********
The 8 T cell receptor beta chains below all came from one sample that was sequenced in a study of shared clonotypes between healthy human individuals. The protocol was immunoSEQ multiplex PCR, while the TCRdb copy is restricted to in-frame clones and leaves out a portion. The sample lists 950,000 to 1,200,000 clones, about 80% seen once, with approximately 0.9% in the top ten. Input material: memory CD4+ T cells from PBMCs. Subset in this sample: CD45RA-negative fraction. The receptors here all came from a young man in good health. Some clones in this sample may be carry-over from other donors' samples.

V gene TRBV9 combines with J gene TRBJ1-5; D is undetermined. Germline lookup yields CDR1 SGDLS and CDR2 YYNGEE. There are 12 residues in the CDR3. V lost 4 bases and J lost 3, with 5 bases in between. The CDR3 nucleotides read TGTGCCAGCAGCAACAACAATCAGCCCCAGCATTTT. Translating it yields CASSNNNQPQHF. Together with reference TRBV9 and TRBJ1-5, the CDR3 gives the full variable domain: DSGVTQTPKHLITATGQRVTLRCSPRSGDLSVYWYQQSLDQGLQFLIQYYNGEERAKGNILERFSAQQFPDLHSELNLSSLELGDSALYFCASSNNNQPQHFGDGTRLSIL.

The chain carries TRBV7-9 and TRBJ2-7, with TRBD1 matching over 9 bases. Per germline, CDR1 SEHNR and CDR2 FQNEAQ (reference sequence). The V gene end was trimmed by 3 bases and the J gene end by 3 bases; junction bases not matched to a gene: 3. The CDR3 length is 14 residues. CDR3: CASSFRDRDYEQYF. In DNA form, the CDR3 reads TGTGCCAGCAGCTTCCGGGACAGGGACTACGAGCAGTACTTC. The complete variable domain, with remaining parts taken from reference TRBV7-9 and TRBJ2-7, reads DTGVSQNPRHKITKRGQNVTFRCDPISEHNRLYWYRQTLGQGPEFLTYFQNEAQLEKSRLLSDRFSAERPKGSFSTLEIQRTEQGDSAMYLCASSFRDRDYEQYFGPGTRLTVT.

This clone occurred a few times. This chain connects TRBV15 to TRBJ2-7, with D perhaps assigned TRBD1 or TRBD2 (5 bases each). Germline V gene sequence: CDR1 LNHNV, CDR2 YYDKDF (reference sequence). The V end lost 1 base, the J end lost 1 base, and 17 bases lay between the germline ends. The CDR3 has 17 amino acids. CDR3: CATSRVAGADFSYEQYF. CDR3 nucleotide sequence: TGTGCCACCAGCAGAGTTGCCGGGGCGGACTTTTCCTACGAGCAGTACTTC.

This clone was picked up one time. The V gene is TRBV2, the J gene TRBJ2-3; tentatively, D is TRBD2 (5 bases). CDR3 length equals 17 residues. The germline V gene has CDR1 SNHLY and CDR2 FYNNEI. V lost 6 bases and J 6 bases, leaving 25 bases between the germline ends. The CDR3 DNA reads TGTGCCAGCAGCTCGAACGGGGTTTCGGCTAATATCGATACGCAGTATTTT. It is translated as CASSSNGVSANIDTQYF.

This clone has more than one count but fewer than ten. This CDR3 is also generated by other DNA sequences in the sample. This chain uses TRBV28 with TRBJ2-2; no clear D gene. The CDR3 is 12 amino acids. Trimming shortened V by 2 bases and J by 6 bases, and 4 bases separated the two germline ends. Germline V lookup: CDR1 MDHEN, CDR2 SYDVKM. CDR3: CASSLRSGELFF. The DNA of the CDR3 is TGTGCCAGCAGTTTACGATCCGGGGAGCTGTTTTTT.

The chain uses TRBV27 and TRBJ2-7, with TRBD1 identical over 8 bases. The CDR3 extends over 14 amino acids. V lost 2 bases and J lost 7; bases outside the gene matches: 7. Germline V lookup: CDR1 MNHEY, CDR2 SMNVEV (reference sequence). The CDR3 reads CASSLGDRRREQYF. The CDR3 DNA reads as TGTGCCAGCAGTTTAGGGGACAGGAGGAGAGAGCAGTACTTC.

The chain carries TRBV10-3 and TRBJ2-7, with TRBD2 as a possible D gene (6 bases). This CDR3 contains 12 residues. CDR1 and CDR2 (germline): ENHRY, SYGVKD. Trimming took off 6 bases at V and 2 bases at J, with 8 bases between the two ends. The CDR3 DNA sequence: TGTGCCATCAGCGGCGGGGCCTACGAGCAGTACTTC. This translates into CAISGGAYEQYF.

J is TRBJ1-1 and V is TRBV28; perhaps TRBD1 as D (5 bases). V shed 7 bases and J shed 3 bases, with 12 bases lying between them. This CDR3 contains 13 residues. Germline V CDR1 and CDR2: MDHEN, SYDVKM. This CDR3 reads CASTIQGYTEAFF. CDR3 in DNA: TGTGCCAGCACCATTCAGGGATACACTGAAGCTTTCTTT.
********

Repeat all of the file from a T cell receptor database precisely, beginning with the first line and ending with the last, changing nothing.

The 8 T cell receptor beta chains below all came from one sample that was sequenced in a study of shared clonotypes between healthy human individuals. The protocol was immunoSEQ multiplex PCR, while the TCRdb copy is restricted to in-frame clones and leaves out a portion. The sample lists 950,000 to 1,200,000 clones, about 80% seen once, with approximately 0.9% in the top ten. Input material: memory CD4+ T cells from PBMCs. Subset in this sample: CD45RA-negative fraction. The receptors here all came from a young man in good health. Some clones in this sample may be carry-over from other donors' samples.

V gene TRBV9 combines with J gene TRBJ1-5; D is undetermined. Germline lookup yields CDR1 SGDLS and CDR2 YYNGEE. There are 12 residues in the CDR3. V lost 4 bases and J lost 3, with 5 bases in between. The CDR3 nucleotides read TGTGCCAGCAGCAACAACAATCAGCCCCAGCATTTT. Translating it yields CASSNNNQPQHF. Together with reference TRBV9 and TRBJ1-5, the CDR3 gives the full variable domain: DSGVTQTPKHLITATGQRVTLRCSPRSGDLSVYWYQQSLDQGLQFLIQYYNGEERAKGNILERFSAQQFPDLHSELNLSSLELGDSALYFCASSNNNQPQHFGDGTRLSIL.

The chain carries TRBV7-9 and TRBJ2-7, with TRBD1 matching over 9 bases. Per germline, CDR1 SEHNR and CDR2 FQNEAQ (reference sequence). The V gene end was trimmed by 3 bases and the J gene end by 3 bases; junction bases not matched to a gene: 3. The CDR3 length is 14 residues. CDR3: CASSFRDRDYEQYF. In DNA form, the CDR3 reads TGTGCCAGCAGCTTCCGGGACAGGGACTACGAGCAGTACTTC. The complete variable domain, with remaining parts taken from reference TRBV7-9 and TRBJ2-7, reads DTGVSQNPRHKITKRGQNVTFRCDPISEHNRLYWYRQTLGQGPEFLTYFQNEAQLEKSRLLSDRFSAERPKGSFSTLEIQRTEQGDSAMYLCASSFRDRDYEQYFGPGTRLTVT.

This clone occurred a few times. This chain connects TRBV15 to TRBJ2-7, with D perhaps assigned TRBD1 or TRBD2 (5 bases each). Germline V gene sequence: CDR1 LNHNV, CDR2 YYDKDF (reference sequence). The V end lost 1 base, the J end lost 1 base, and 17 bases lay between the germline ends. The CDR3 has 17 amino acids. CDR3: CATSRVAGADFSYEQYF. CDR3 nucleotide sequence: TGTGCCACCAGCAGAGTTGCCGGGGCGGACTTTTCCTACGAGCAGTACTTC.

This clone was picked up one time. The V gene is TRBV2, the J gene TRBJ2-3; tentatively, D is TRBD2 (5 bases). CDR3 length equals 17 residues. The germline V gene has CDR1 SNHLY and CDR2 FYNNEI. V lost 6 bases and J 6 bases, leaving 25 bases between the germline ends. The CDR3 DNA reads TGTGCCAGCAGCTCGAACGGGGTTTCGGCTAATATCGATACGCAGTATTTT. It is translated as CASSSNGVSANIDTQYF.

This clone has more than one count but fewer than ten. This CDR3 is also generated by other DNA sequences in the sample. This chain uses TRBV28 with TRBJ2-2; no clear D gene. The CDR3 is 12 amino acids. Trimming shortened V by 2 bases and J by 6 bases, and 4 bases separated the two germline ends. Germline V lookup: CDR1 MDHEN, CDR2 SYDVKM. CDR3: CASSLRSGELFF. The DNA of the CDR3 is TGTGCCAGCAGTTTACGATCCGGGGAGCTGTTTTTT.

The chain uses TRBV27 and TRBJ2-7, with TRBD1 identical over 8 bases. The CDR3 extends over 14 amino acids. V lost 2 bases and J lost 7; bases outside the gene matches: 7. Germline V lookup: CDR1 MNHEY, CDR2 SMNVEV (reference sequence). The CDR3 reads CASSLGDRRREQYF. The CDR3 DNA reads as TGTGCCAGCAGTTTAGGGGACAGGAGGAGAGAGCAGTACTTC.

The chain carries TRBV10-3 and TRBJ2-7, with TRBD2 as a possible D gene (6 bases). This CDR3 contains 12 residues. CDR1 and CDR2 (germline): ENHRY, SYGVKD. Trimming took off 6 bases at V and 2 bases at J, with 8 bases between the two ends. The CDR3 DNA sequence: TGTGCCATCAGCGGCGGGGCCTACGAGCAGTACTTC. This translates into CAISGGAYEQYF.

J is TRBJ1-1 and V is TRBV28; perhaps TRBD1 as D (5 bases). V shed 7 bases and J shed 3 bases, with 12 bases lying between them. This CDR3 contains 13 residues. Germline V CDR1 and CDR2: MDHEN, SYDVKM. This CDR3 reads CASTIQGYTEAFF. CDR3 in DNA: TGTGCCAGCACCATTCAGGGATACACTGAAGCTTTCTTT.